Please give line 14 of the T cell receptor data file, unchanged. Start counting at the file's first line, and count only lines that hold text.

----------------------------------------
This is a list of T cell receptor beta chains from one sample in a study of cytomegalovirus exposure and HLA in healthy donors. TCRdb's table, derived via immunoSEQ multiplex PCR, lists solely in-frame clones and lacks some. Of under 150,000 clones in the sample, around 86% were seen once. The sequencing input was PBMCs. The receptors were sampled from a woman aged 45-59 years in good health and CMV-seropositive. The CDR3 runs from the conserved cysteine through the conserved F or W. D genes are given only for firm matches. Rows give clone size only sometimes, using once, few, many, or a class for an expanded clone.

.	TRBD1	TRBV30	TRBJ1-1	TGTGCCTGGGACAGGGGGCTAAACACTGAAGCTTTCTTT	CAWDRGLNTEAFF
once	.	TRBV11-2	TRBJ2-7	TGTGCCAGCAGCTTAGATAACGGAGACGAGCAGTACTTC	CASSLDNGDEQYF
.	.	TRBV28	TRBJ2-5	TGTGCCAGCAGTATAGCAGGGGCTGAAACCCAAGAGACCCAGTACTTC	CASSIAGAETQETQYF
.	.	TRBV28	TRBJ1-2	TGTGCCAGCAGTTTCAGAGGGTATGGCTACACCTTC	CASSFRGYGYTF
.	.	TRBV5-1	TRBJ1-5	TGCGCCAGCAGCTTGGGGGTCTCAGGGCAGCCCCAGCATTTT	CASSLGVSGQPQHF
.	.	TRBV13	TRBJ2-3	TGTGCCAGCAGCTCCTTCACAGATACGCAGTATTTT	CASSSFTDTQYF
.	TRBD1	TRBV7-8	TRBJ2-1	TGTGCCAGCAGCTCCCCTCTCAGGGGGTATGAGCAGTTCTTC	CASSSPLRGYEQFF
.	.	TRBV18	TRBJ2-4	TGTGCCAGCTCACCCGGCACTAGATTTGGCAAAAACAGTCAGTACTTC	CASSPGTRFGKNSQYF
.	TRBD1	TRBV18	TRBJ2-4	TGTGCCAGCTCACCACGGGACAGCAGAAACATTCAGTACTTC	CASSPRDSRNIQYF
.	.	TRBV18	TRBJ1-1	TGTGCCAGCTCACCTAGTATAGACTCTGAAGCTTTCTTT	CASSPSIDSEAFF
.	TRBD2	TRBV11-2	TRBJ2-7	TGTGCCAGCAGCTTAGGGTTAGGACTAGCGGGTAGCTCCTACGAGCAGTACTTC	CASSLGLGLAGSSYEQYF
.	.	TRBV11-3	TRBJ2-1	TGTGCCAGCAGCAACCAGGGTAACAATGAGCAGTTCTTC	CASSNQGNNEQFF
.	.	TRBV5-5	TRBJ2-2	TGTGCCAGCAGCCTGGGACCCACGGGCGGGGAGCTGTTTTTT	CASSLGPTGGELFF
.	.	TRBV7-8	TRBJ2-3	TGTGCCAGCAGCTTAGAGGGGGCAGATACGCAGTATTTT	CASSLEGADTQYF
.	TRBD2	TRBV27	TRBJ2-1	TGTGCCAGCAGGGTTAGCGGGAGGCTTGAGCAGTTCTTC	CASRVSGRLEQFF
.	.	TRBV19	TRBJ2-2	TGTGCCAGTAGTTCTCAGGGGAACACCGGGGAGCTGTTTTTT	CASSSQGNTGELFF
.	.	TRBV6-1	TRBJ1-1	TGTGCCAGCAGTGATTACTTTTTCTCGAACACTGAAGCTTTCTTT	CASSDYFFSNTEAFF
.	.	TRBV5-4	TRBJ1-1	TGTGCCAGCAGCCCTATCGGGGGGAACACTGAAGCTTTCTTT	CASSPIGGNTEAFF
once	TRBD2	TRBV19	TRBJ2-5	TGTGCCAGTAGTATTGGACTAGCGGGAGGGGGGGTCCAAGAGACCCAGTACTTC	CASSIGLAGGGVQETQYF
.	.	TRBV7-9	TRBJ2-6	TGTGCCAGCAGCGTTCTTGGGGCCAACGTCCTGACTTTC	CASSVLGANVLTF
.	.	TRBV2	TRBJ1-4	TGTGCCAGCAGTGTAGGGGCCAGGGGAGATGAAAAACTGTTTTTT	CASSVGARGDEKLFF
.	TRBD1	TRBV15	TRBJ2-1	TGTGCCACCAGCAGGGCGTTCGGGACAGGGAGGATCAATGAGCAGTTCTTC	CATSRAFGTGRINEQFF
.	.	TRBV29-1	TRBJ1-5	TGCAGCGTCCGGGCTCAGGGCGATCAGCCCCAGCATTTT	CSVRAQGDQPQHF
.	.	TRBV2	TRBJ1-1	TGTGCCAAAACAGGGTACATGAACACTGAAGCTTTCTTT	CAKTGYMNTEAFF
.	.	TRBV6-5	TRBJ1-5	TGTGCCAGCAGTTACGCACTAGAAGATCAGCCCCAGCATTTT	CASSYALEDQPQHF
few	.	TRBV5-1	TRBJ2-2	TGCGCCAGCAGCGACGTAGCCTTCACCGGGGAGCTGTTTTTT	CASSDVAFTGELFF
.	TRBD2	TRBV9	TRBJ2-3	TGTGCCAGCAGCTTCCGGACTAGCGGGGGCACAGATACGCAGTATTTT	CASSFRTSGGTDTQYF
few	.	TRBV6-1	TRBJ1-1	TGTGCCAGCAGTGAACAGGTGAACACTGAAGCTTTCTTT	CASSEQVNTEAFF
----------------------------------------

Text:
.	.	TRBV5-5	TRBJ2-2	TGTGCCAGCAGCCTGGGACCCACGGGCGGGGAGCTGTTTTTT	CASSLGPTGGELFF